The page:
scispace - formally typeset

Mechanical ventilation

About: Mechanical ventilation is a(n) research topic. Over the lifetime, 22363 publication(s) have been published within this topic receiving 614599 citation(s). The topic is also known as: assisted ventilation. more


Journal ArticleDOI: 10.1056/NEJM200005043421801
Abstract: Background Traditional approaches to mechanical ventilation use tidal volumes of 10 to 15 ml per kilogram of body weight and may cause stretch-induced lung injury in patients with acute lung injury and the acute respiratory distress syndrome. We therefore conducted a trial to determine whether ventilation with lower tidal volumes would improve the clinical outcomes in these patients. Methods Patients with acute lung injury and the acute respiratory distress syndrome were enrolled in a multicenter, randomized trial. The trial compared traditional ventilation treatment, which involved an initial tidal volume of 12 ml per kilogram of predicted body weight and an airway pressure measured after a 0.5-second pause at the end of inspiration (plateau pressure) of 50 cm of water or less, with ventilation with a lower tidal volume, which involved an initial tidal volume of 6 ml per kilogram of predicted body weight and a plateau pressure of 30 cm of water or less. The primary outcomes were death before a patient was discharged home and was breathing without assistance and the number of days without ventilator use from day 1 to day 28. Results The trial was stopped after the enrollment of 861 patients because mortality was lower in the group treated with lower tidal volumes than in the group treated with traditional tidal volumes (31.0 percent vs. 39.8 percent, P=0.007), and the number of days without ventilator use during the first 28 days after randomization was greater in this group (mean [+/-SD], 12+/-11 vs. 10+/-11; P=0.007). The mean tidal volumes on days 1 to 3 were 6.2+/-0.8 and 11.8+/-0.8 ml per kilogram of predicted body weight (P Conclusions In patients with acute lung injury and the acute respiratory distress syndrome, mechanical ventilation with a lower tidal volume than is traditionally used results in decreased mortality and increases the number of days without ventilator use. more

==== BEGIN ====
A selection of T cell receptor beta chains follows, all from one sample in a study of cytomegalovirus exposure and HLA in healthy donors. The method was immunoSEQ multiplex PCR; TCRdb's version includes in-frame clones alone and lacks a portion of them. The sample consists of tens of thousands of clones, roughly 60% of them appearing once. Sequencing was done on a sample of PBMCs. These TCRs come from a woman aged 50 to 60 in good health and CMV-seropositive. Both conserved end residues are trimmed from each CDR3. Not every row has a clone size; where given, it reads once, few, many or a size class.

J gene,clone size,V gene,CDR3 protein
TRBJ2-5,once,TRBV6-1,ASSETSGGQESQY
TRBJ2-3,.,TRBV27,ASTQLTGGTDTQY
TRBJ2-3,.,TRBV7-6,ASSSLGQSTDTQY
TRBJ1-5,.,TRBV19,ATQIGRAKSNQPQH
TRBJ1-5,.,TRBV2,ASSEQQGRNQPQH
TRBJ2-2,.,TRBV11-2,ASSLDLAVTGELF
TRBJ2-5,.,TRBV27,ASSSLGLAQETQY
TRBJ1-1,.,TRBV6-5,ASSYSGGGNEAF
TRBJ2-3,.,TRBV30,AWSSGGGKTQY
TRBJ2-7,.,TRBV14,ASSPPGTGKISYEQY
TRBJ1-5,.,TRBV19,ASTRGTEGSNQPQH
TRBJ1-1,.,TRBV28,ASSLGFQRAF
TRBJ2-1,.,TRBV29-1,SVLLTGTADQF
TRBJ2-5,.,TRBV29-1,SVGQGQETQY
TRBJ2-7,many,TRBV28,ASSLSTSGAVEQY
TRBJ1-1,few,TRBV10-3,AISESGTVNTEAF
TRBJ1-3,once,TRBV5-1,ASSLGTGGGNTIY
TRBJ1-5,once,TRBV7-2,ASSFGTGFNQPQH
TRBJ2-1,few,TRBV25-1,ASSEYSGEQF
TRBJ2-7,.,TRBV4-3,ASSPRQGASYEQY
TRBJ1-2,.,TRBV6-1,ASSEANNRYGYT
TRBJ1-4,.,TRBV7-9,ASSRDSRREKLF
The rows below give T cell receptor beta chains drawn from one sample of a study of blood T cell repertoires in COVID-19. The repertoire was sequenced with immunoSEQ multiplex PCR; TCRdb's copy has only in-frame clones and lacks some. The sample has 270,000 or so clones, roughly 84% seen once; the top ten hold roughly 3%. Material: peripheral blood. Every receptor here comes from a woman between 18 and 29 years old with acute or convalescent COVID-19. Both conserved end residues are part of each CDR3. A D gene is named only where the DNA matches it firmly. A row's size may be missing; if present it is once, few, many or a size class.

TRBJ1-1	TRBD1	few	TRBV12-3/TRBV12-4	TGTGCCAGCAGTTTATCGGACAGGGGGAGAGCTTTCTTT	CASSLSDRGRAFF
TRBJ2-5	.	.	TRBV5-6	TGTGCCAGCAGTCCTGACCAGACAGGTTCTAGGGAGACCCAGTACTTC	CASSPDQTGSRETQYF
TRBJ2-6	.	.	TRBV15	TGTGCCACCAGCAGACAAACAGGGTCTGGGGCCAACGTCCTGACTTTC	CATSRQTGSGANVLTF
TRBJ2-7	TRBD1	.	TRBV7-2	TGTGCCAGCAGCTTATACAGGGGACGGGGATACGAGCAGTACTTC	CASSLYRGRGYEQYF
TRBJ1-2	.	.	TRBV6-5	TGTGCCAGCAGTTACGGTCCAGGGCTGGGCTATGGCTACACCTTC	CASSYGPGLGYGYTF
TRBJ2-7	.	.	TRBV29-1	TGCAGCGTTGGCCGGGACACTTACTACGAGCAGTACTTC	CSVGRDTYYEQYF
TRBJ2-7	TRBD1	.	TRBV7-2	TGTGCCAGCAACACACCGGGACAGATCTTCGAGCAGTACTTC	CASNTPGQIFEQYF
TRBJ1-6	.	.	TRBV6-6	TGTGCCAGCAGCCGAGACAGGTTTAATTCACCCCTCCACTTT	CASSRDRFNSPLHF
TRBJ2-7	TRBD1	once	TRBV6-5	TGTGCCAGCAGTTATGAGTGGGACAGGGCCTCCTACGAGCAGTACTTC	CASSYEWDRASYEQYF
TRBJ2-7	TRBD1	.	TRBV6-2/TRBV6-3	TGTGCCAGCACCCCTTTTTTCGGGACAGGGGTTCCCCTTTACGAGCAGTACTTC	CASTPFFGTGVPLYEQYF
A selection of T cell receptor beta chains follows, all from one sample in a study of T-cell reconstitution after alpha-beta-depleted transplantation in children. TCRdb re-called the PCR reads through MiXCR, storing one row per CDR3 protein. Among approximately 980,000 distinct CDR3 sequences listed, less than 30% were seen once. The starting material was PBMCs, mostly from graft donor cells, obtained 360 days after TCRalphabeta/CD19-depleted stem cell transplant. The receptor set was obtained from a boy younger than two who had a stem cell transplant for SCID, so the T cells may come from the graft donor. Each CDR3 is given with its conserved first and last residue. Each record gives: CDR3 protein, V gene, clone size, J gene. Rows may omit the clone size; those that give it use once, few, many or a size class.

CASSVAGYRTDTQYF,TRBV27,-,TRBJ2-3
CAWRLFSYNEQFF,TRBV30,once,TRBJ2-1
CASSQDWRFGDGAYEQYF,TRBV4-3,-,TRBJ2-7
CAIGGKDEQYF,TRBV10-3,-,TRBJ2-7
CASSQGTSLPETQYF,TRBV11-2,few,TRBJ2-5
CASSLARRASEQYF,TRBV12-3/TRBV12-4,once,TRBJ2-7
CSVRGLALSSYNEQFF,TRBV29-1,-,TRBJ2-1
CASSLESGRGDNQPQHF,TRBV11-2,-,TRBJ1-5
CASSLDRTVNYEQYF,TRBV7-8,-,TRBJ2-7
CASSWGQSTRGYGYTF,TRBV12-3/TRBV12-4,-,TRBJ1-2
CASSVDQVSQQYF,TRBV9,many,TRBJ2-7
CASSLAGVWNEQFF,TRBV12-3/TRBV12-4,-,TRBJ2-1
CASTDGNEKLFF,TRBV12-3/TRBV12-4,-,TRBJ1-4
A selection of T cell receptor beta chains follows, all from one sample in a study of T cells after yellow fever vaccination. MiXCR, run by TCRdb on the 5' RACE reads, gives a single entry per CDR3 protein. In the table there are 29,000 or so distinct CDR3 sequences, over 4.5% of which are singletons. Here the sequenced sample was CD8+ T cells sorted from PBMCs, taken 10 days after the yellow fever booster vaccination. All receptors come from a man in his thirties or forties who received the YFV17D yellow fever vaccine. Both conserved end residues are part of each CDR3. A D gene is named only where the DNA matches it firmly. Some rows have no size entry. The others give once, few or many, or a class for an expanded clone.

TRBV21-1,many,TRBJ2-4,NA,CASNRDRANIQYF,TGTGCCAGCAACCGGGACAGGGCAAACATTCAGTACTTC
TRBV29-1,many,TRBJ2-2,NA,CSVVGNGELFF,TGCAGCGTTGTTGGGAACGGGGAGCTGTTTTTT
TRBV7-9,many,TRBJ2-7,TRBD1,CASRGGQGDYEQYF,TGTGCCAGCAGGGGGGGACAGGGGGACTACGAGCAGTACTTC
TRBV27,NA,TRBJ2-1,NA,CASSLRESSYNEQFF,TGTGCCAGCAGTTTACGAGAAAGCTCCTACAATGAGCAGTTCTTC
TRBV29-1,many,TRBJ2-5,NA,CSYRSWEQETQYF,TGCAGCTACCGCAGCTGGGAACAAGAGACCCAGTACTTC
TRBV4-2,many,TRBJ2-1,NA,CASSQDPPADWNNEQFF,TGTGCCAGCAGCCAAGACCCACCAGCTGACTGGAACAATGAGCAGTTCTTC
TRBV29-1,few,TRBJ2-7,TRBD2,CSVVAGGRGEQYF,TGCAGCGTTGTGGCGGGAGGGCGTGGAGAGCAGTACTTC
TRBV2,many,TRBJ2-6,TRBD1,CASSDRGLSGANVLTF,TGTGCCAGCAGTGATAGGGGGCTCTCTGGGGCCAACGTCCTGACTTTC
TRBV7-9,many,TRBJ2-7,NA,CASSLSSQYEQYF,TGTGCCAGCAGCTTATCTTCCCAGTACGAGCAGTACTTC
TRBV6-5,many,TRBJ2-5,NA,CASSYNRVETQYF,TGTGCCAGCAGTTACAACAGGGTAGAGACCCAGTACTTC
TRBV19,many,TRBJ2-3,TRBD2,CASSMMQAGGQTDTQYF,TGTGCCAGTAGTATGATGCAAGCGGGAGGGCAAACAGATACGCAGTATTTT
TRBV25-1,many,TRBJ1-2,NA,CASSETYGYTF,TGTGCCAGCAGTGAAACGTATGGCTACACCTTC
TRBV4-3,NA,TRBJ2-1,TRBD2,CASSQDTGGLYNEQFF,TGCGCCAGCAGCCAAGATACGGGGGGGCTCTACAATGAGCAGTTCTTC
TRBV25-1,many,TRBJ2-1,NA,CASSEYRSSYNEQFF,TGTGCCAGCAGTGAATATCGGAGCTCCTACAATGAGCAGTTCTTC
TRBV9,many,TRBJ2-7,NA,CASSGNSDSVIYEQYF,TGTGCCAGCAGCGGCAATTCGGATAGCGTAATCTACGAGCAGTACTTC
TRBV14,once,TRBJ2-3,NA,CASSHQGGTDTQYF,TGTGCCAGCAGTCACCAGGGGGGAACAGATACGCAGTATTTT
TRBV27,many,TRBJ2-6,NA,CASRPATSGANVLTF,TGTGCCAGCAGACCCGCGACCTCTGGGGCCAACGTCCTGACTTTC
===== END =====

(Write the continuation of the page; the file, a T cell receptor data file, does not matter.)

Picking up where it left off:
Topics: High-frequency ventilation (69%), Tidal volume (67%), Lung volumes (67%) more

10,092 Citations

Open accessJournal ArticleDOI: 10.1016/S2213-2600(20)30079-5
Xiaobo Yang1, Yuan Yu1, Jiqian Xu1, Huaqing Shu1  +14 moreInstitutions (4)
Abstract: Summary Background An ongoing outbreak of pneumonia associated with the severe acute respiratory coronavirus 2 (SARS-CoV-2) started in December, 2019, in Wuhan, China. Information about critically ill patients with SARS-CoV-2 infection is scarce. We aimed to describe the clinical course and outcomes of critically ill patients with SARS-CoV-2 pneumonia. Methods In this single-centered, retrospective, observational study, we enrolled 52 critically ill adult patients with SARS-CoV-2 pneumonia who were admitted to the intensive care unit (ICU) of Wuhan Jin Yin-tan hospital (Wuhan, China) between late December, 2019, and Jan 26, 2020. Demographic data, symptoms, laboratory values, comorbidities, treatments, and clinical outcomes were all collected. Data were compared between survivors and non-survivors. The primary outcome was 28-day mortality, as of Feb 9, 2020. Secondary outcomes included incidence of SARS-CoV-2-related acute respiratory distress syndrome (ARDS) and the proportion of patients requiring mechanical ventilation. Findings Of 710 patients with SARS-CoV-2 pneumonia, 52 critically ill adult patients were included. The mean age of the 52 patients was 59·7 (SD 13·3) years, 35 (67%) were men, 21 (40%) had chronic illness, 51 (98%) had fever. 32 (61·5%) patients had died at 28 days, and the median duration from admission to the intensive care unit (ICU) to death was 7 (IQR 3–11) days for non-survivors. Compared with survivors, non-survivors were older (64·6 years [11·2] vs 51·9 years [12·9]), more likely to develop ARDS (26 [81%] patients vs 9 [45%] patients), and more likely to receive mechanical ventilation (30 [94%] patients vs 7 [35%] patients), either invasively or non-invasively. Most patients had organ function damage, including 35 (67%) with ARDS, 15 (29%) with acute kidney injury, 12 (23%) with cardiac injury, 15 (29%) with liver dysfunction, and one (2%) with pneumothorax. 37 (71%) patients required mechanical ventilation. Hospital-acquired infection occurred in seven (13·5%) patients. Interpretation The mortality of critically ill patients with SARS-CoV-2 pneumonia is considerable. The survival time of the non-survivors is likely to be within 1–2 weeks after ICU admission. Older patients (>65 years) with comorbidities and ARDS are at increased risk of death. The severity of SARS-CoV-2 pneumonia poses great strain on critical care resources in hospitals, especially if they are not adequately staffed or resourced. Funding None. more

Topics: Pneumonia (56%), ARDS (55%), Intensive care unit (54%) more

5,846 Citations

Open accessJournal ArticleDOI: 10.1056/NEJMOA2021436